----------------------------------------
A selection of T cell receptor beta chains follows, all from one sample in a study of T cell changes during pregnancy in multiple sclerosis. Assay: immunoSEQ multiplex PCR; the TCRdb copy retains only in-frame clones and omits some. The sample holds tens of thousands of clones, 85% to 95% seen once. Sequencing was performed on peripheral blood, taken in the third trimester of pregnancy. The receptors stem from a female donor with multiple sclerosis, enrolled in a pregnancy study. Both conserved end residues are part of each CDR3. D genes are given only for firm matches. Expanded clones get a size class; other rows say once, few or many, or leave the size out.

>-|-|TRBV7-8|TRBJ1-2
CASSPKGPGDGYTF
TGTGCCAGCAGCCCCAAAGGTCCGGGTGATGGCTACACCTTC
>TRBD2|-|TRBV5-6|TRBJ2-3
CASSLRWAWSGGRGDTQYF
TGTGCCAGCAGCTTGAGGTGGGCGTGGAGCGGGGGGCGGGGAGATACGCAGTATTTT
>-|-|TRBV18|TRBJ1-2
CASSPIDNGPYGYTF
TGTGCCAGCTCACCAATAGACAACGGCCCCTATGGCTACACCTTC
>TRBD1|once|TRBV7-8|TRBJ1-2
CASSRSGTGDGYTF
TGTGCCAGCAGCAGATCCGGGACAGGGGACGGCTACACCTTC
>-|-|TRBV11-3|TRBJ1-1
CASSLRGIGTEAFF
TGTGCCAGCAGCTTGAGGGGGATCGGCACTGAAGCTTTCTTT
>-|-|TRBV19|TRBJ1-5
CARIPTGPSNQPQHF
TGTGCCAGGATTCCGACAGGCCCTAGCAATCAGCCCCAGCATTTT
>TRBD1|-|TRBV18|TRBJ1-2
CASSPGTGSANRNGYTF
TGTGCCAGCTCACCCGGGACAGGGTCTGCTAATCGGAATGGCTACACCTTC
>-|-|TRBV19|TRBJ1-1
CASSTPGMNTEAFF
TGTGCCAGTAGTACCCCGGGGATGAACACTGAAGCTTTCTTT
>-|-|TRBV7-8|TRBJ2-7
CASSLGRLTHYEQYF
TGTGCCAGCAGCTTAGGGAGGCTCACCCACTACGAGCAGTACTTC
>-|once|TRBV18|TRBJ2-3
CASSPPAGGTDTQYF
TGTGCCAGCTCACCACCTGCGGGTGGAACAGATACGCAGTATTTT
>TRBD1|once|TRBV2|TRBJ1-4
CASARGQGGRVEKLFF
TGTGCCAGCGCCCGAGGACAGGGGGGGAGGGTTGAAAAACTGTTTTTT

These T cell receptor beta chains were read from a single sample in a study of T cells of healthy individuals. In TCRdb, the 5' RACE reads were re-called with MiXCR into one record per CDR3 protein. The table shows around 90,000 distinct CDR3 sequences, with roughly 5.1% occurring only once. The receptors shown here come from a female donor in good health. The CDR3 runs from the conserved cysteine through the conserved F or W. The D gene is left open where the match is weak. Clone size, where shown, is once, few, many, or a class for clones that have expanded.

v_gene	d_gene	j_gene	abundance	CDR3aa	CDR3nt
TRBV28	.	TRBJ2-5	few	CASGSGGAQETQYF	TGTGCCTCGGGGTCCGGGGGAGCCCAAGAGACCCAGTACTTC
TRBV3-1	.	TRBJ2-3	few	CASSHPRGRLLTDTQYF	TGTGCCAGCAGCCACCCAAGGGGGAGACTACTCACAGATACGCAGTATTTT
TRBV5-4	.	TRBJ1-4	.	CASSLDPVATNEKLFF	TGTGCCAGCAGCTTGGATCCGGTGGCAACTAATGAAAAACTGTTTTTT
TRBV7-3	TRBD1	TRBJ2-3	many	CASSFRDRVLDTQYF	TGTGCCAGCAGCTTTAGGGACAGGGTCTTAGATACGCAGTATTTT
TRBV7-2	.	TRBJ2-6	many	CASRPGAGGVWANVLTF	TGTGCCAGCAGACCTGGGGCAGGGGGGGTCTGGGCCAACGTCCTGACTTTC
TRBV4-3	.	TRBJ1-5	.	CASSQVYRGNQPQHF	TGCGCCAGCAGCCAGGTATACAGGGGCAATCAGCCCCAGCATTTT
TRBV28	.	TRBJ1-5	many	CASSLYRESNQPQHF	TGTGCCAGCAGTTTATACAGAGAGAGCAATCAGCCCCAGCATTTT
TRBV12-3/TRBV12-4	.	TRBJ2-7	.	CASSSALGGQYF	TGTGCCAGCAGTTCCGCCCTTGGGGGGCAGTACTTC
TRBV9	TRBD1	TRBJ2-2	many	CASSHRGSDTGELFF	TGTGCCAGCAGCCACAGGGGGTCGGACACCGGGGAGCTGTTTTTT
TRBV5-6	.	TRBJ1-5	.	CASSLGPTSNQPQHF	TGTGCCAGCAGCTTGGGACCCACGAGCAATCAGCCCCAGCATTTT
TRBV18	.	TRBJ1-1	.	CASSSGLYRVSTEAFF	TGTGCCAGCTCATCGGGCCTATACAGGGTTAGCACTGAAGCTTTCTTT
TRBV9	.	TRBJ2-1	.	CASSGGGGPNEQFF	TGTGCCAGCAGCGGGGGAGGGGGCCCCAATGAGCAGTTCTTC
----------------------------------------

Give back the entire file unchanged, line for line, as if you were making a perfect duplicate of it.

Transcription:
A selection of T cell receptor beta chains follows, all from one sample in a study of T cell changes during pregnancy in multiple sclerosis. Assay: immunoSEQ multiplex PCR; the TCRdb copy retains only in-frame clones and omits some. The sample holds tens of thousands of clones, 85% to 95% seen once. Sequencing was performed on peripheral blood, taken in the third trimester of pregnancy. The receptors stem from a female donor with multiple sclerosis, enrolled in a pregnancy study. Both conserved end residues are part of each CDR3. D genes are given only for firm matches. Expanded clones get a size class; other rows say once, few or many, or leave the size out.

>-|-|TRBV7-8|TRBJ1-2
CASSPKGPGDGYTF
TGTGCCAGCAGCCCCAAAGGTCCGGGTGATGGCTACACCTTC
>TRBD2|-|TRBV5-6|TRBJ2-3
CASSLRWAWSGGRGDTQYF
TGTGCCAGCAGCTTGAGGTGGGCGTGGAGCGGGGGGCGGGGAGATACGCAGTATTTT
>-|-|TRBV18|TRBJ1-2
CASSPIDNGPYGYTF
TGTGCCAGCTCACCAATAGACAACGGCCCCTATGGCTACACCTTC
>TRBD1|once|TRBV7-8|TRBJ1-2
CASSRSGTGDGYTF
TGTGCCAGCAGCAGATCCGGGACAGGGGACGGCTACACCTTC
>-|-|TRBV11-3|TRBJ1-1
CASSLRGIGTEAFF
TGTGCCAGCAGCTTGAGGGGGATCGGCACTGAAGCTTTCTTT
>-|-|TRBV19|TRBJ1-5
CARIPTGPSNQPQHF
TGTGCCAGGATTCCGACAGGCCCTAGCAATCAGCCCCAGCATTTT
>TRBD1|-|TRBV18|TRBJ1-2
CASSPGTGSANRNGYTF
TGTGCCAGCTCACCCGGGACAGGGTCTGCTAATCGGAATGGCTACACCTTC
>-|-|TRBV19|TRBJ1-1
CASSTPGMNTEAFF
TGTGCCAGTAGTACCCCGGGGATGAACACTGAAGCTTTCTTT
>-|-|TRBV7-8|TRBJ2-7
CASSLGRLTHYEQYF
TGTGCCAGCAGCTTAGGGAGGCTCACCCACTACGAGCAGTACTTC
>-|once|TRBV18|TRBJ2-3
CASSPPAGGTDTQYF
TGTGCCAGCTCACCACCTGCGGGTGGAACAGATACGCAGTATTTT
>TRBD1|once|TRBV2|TRBJ1-4
CASARGQGGRVEKLFF
TGTGCCAGCGCCCGAGGACAGGGGGGGAGGGTTGAAAAACTGTTTTTT

These T cell receptor beta chains were read from a single sample in a study of T cells of healthy individuals. In TCRdb, the 5' RACE reads were re-called with MiXCR into one record per CDR3 protein. The table shows around 90,000 distinct CDR3 sequences, with roughly 5.1% occurring only once. The receptors shown here come from a female donor in good health. The CDR3 runs from the conserved cysteine through the conserved F or W. The D gene is left open where the match is weak. Clone size, where shown, is once, few, many, or a class for clones that have expanded.

v_gene	d_gene	j_gene	abundance	CDR3aa	CDR3nt
TRBV28	.	TRBJ2-5	few	CASGSGGAQETQYF	TGTGCCTCGGGGTCCGGGGGAGCCCAAGAGACCCAGTACTTC
TRBV3-1	.	TRBJ2-3	few	CASSHPRGRLLTDTQYF	TGTGCCAGCAGCCACCCAAGGGGGAGACTACTCACAGATACGCAGTATTTT
TRBV5-4	.	TRBJ1-4	.	CASSLDPVATNEKLFF	TGTGCCAGCAGCTTGGATCCGGTGGCAACTAATGAAAAACTGTTTTTT
TRBV7-3	TRBD1	TRBJ2-3	many	CASSFRDRVLDTQYF	TGTGCCAGCAGCTTTAGGGACAGGGTCTTAGATACGCAGTATTTT
TRBV7-2	.	TRBJ2-6	many	CASRPGAGGVWANVLTF	TGTGCCAGCAGACCTGGGGCAGGGGGGGTCTGGGCCAACGTCCTGACTTTC
TRBV4-3	.	TRBJ1-5	.	CASSQVYRGNQPQHF	TGCGCCAGCAGCCAGGTATACAGGGGCAATCAGCCCCAGCATTTT
TRBV28	.	TRBJ1-5	many	CASSLYRESNQPQHF	TGTGCCAGCAGTTTATACAGAGAGAGCAATCAGCCCCAGCATTTT
TRBV12-3/TRBV12-4	.	TRBJ2-7	.	CASSSALGGQYF	TGTGCCAGCAGTTCCGCCCTTGGGGGGCAGTACTTC
TRBV9	TRBD1	TRBJ2-2	many	CASSHRGSDTGELFF	TGTGCCAGCAGCCACAGGGGGTCGGACACCGGGGAGCTGTTTTTT
TRBV5-6	.	TRBJ1-5	.	CASSLGPTSNQPQHF	TGTGCCAGCAGCTTGGGACCCACGAGCAATCAGCCCCAGCATTTT
TRBV18	.	TRBJ1-1	.	CASSSGLYRVSTEAFF	TGTGCCAGCTCATCGGGCCTATACAGGGTTAGCACTGAAGCTTTCTTT
TRBV9	.	TRBJ2-1	.	CASSGGGGPNEQFF	TGTGCCAGCAGCGGGGGAGGGGGCCCCAATGAGCAGTTCTTC